IEnumerable<Product> GetProducts();
    }
}

Sunday, August 25, 2019

The COUNT() function returns the number of rows in the specified table. There are two ways you can use COUNT(), which are the following:

  1. COUNT(*) count all the rows in the table including
  2. COUNT(column) return all the rows that contains value for the column, excluding the columns with null value

SELECT COUNT(*) AS NumberOfRows
FROM Customers

Saturday, August 24, 2019

The AVG() function gets the average of a column, the following query gets the average of the UnitPrice column in the Northwind Products table.

SELECT AVG(UnitPrice) AS AveragePrice
FROM Products

Friday, August 23, 2019

In the previous blog we created the NorthwindCafe database with Entity Framework Core.  Now we are going to seed the database so that we can work with the data.

Here are the steps to seed the NorthwindCafe database:

1.  Create a file call DBInitializer in the NorthwindCafe.Web  "Models" folder, in the file type in the following code


using System.Linq;

namespace NorthwindCafe.Web.Models
{
    public class DbInitializer
    {
        public static void Initialize(NorthwindContext context)
        {
            context.Database.EnsureCreated();

            if(context.Categories.Any())
            {
                return;
            }

            var categories = new Category[]
            {
               new Category {Name = "Coffee", Description="Coffee", Products = new Product[] { new Product { Name = "Dark Roast", Description = "Dark Roast", Price = 2.0M } } },
               new Category {Name = "Tea", Description="Tea", Products = new Product[] { new Product { Name = "Chai", Description = "Chai", Price = 1.5M } } },
               new Category {Name = "Pastry", Description="Pastry", Products = new Product[] { new Product { Name = "Cupcake", Description = "Cupcake", Price = 1.25M } } },
               new Category {Name = "Food", Description = "Food", Products = new Product[] { new Product  { Name = "Hamburger", Description = "Hamburger", Price = 5.0M } } }
            };

            foreach (var c in categories)
            {
                context.Categories.Add(c);

            }

            context.SaveChanges();
        }
    }
}


Thursday, August 22, 2019

In this post will are going to finally create the database that we have been preparing for in the last previous blog posts.  It's a two step process, first you have to add the NorthwindContext to the application in the Startup class, then you have to run the Entity Framework migration tool.

Here are the steps to create your NorthwindCafe database:

1.  Open the Startup.cs file, then type the following lines in the ConfigureServices method
 
            var connectionString = Configuration["Data:NorthwindContextConnection"];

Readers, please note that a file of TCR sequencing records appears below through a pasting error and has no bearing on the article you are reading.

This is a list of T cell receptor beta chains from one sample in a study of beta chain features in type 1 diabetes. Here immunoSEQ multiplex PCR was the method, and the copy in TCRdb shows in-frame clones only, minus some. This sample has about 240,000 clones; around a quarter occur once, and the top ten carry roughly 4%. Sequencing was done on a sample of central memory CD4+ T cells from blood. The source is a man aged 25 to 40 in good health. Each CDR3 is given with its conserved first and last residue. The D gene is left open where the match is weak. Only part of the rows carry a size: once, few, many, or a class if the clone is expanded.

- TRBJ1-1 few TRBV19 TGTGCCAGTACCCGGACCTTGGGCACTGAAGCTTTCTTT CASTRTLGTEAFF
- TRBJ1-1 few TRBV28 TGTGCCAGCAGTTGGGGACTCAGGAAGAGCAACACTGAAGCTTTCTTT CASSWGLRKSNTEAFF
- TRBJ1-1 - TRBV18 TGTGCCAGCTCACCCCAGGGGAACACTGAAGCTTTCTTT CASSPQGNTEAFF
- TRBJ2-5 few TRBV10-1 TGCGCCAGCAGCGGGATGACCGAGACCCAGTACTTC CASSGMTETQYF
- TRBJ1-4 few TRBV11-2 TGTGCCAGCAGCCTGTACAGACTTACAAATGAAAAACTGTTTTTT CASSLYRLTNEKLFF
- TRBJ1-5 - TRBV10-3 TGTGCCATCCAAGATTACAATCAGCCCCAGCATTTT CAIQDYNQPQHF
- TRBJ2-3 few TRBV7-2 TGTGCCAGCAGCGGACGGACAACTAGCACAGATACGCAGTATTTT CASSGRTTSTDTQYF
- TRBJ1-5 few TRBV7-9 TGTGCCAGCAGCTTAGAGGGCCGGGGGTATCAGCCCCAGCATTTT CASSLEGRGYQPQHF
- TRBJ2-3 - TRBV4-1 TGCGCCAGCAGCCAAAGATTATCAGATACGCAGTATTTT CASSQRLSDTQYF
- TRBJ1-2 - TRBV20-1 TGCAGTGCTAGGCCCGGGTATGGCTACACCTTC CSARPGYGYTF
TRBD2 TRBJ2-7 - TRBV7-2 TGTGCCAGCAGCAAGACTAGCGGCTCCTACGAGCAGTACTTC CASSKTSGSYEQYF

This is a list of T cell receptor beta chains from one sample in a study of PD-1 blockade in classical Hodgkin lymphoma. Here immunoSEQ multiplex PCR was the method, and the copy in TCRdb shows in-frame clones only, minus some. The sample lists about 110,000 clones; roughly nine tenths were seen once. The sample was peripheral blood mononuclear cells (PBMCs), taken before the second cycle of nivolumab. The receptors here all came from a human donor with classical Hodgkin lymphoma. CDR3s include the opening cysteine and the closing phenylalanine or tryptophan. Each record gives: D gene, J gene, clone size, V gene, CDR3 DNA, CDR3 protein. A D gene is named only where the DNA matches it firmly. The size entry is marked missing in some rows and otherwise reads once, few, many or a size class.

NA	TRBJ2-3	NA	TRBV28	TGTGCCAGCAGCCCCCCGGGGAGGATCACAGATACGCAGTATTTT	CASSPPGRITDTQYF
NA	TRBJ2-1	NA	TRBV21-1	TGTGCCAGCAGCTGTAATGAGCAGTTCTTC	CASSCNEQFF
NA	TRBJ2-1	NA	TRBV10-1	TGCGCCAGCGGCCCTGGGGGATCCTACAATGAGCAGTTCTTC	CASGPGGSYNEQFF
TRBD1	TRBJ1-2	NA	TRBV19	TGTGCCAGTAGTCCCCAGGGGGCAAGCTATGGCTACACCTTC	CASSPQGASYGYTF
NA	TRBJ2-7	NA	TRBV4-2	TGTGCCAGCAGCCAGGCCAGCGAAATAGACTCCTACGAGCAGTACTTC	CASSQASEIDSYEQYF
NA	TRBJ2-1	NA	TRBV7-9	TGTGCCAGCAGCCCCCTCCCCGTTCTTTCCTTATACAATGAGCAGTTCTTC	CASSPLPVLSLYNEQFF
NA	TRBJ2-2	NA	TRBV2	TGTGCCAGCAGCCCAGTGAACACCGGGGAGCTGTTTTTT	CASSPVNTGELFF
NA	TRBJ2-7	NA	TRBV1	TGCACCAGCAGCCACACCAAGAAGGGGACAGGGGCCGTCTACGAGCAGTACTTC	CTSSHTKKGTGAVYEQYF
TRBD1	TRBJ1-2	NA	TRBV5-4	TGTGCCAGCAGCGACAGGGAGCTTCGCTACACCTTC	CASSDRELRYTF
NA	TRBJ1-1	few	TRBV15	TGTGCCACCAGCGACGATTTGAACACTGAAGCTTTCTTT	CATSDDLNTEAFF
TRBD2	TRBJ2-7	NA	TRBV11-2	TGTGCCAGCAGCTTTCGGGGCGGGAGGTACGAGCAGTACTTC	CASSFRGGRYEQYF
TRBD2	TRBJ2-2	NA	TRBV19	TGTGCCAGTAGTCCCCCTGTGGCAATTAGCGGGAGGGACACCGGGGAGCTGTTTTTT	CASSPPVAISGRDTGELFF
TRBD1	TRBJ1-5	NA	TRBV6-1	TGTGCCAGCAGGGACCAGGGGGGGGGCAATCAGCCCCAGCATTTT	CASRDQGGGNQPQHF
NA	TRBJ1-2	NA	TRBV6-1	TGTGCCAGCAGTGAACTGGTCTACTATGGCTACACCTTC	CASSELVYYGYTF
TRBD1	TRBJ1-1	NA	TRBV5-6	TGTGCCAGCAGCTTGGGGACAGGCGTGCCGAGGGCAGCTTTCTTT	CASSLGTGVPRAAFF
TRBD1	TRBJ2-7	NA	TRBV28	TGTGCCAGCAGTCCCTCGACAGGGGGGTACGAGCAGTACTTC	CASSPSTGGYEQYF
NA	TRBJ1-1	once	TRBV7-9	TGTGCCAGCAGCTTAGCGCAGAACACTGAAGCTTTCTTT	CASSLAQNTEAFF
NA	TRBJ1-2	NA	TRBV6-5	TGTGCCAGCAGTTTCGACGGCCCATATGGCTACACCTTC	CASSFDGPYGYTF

services.AddDbContext<NorthwindContext>(options => options.UseSqlServer(connectionString));

The line above gets the connection string from the appSettings.json file that we've created earlier. Then use the AddDbContext method in the services instance.  Dependency injection will take care of the plumbing for you.  Using lamba expression we tell the Entity Framework to use the Sql Sever provider for Entity Framework core.

Make sure you have the following namespaces in your Startup class

using NorthwindCafe.Web.Models;
using Microsoft.Extensions.Configuration;
using Microsoft.Extensions.DependencyInjection;
using Microsoft.EntityFrameworkCore;


Wednesday, August 21, 2019

In our previous post we created the models for our Northwind Cafe application.  In this blog we will create the DbContext class which is the conduit between your entity classes and the database.  Think of it as a bridge that the database and the entity framework has to cross to get to each other.

Follow the steps below to create the NorthwindContext:

1. Create a class in Models folder call NorthwindContext

Tuesday, August 20, 2019

In the previous post we added a configuration file call appSettings.json file to store our connection string to the database that we are going to create through Entity Framework.  Even though Microsoft provides us with the Northwind database, we don't really want to use it because it's outdated.  We are going to modernize the database by rebuilding it from scratch with the code first approach with Entity Framework Core.  If you look at the existing Northwind database you will see that there's a lot of redundant data and tables.  For example there are tables for Customers, Employees, Suppliers and Shippers.  Those are basically roles, and we will take care of those roles later on in the series using the Identity framework.  What we are going to do is start out simple with just the Products, Categories, Orders, OrderDetails table and add on to those tables as we progress in building the application.

Monday, August 19, 2019